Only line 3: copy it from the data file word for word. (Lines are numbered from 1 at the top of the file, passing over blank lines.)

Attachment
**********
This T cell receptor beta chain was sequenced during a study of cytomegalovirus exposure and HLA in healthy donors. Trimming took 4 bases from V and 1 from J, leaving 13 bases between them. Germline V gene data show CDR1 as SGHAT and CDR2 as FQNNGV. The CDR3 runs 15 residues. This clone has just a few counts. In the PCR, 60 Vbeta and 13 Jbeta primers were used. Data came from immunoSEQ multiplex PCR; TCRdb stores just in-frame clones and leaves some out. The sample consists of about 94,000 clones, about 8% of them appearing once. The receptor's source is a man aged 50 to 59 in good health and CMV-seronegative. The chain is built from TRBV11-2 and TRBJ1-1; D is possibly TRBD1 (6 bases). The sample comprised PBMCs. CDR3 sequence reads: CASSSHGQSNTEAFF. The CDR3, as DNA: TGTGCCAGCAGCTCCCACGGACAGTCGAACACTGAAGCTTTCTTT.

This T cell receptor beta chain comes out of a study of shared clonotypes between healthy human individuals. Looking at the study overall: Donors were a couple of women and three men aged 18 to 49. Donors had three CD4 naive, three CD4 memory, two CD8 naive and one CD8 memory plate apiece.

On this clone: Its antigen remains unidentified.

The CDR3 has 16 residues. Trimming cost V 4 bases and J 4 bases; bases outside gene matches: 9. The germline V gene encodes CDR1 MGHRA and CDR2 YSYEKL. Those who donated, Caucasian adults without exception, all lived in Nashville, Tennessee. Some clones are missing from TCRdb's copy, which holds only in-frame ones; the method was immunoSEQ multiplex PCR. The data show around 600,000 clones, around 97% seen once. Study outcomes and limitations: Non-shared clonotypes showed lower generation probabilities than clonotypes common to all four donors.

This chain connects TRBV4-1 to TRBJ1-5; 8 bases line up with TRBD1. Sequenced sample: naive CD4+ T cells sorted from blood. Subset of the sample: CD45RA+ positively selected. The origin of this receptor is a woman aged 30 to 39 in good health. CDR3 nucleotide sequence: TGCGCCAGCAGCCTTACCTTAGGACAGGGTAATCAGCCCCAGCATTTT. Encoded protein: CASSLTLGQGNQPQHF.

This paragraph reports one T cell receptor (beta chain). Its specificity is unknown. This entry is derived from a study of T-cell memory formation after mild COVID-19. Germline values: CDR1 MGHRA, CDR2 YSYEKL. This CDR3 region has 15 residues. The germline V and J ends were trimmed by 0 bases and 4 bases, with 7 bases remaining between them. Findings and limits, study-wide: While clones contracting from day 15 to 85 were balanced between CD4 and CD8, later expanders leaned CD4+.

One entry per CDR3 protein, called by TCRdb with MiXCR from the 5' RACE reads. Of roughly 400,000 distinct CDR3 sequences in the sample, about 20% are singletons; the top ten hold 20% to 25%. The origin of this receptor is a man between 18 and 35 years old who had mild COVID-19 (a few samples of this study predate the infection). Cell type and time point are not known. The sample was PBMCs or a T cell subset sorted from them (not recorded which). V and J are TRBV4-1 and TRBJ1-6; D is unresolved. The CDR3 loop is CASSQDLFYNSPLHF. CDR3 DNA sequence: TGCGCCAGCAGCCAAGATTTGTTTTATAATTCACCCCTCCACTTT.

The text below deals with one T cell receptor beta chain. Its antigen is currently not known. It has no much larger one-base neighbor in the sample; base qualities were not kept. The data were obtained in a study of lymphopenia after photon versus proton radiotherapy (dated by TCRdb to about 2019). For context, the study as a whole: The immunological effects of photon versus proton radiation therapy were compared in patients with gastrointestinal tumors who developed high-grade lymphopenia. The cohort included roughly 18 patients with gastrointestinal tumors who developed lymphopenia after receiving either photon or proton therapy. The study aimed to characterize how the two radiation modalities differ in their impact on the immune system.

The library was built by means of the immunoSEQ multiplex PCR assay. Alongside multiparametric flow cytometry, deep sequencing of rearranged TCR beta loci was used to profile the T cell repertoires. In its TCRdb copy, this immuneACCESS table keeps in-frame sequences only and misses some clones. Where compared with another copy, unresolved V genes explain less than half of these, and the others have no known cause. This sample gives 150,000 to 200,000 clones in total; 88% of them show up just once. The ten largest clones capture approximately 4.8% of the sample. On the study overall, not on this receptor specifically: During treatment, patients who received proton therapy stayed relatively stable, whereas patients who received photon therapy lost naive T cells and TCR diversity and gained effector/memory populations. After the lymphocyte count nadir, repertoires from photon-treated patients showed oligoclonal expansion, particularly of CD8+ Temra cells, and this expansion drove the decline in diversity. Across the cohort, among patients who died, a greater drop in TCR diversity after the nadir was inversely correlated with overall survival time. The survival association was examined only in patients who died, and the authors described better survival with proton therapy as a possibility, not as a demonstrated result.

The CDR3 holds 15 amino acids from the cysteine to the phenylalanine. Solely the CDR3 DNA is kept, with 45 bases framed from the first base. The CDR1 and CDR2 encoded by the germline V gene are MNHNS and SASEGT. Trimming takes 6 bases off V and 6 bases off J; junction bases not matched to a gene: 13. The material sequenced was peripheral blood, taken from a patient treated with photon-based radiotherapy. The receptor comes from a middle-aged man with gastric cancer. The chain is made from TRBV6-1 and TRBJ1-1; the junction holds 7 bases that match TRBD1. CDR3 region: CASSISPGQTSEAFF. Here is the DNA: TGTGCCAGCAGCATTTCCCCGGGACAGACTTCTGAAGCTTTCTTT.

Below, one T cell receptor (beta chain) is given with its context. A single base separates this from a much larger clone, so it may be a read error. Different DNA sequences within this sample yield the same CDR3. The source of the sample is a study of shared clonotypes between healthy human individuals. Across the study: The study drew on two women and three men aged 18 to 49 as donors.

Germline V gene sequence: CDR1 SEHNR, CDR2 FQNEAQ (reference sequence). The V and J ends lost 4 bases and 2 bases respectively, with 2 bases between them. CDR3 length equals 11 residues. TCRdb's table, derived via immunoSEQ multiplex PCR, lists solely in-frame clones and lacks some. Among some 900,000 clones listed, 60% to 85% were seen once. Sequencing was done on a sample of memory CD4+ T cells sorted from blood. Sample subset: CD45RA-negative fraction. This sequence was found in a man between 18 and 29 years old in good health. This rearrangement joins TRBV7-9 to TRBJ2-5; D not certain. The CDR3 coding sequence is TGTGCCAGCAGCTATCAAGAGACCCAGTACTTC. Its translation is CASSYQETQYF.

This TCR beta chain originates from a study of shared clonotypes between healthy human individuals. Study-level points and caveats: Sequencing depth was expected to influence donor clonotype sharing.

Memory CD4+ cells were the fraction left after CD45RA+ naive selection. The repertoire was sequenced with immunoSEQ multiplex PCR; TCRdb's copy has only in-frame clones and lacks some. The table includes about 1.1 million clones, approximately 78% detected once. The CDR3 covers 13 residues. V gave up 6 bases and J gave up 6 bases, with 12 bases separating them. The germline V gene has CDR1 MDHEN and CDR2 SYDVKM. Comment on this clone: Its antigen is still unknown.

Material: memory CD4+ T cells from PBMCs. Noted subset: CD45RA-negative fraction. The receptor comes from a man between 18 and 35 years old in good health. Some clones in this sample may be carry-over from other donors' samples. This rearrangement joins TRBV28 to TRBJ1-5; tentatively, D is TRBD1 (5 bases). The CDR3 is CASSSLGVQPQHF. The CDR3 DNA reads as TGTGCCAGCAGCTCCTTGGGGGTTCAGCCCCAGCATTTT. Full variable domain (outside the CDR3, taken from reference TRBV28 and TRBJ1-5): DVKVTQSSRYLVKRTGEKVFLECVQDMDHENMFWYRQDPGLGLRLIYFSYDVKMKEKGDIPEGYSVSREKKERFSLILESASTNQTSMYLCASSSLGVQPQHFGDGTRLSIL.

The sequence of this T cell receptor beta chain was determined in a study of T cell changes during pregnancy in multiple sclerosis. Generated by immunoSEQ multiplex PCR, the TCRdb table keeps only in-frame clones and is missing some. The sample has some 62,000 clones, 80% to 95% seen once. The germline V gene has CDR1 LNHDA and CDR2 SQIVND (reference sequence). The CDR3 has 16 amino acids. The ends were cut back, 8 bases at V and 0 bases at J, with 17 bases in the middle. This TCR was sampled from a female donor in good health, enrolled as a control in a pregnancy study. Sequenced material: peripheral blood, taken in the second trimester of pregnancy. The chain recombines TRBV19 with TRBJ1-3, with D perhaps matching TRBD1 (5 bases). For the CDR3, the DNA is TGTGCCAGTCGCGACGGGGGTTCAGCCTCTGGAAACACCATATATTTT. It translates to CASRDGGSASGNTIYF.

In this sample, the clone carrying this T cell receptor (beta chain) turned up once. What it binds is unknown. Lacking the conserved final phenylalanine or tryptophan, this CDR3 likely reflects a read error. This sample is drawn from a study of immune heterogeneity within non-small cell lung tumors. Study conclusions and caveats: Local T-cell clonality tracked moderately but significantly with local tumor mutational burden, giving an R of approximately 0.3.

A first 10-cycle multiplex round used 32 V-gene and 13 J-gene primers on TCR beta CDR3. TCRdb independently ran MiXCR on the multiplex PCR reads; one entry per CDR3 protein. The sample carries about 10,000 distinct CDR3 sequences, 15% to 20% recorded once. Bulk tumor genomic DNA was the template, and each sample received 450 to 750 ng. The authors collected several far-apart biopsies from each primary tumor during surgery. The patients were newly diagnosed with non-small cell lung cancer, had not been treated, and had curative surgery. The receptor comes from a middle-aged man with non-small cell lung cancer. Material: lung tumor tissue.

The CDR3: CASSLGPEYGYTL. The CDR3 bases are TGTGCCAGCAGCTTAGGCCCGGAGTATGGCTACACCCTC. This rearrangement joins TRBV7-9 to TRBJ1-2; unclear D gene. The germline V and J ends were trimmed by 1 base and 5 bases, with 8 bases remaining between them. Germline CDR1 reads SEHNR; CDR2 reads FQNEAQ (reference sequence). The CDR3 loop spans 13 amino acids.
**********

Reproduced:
On this clone: Its antigen remains unidentified.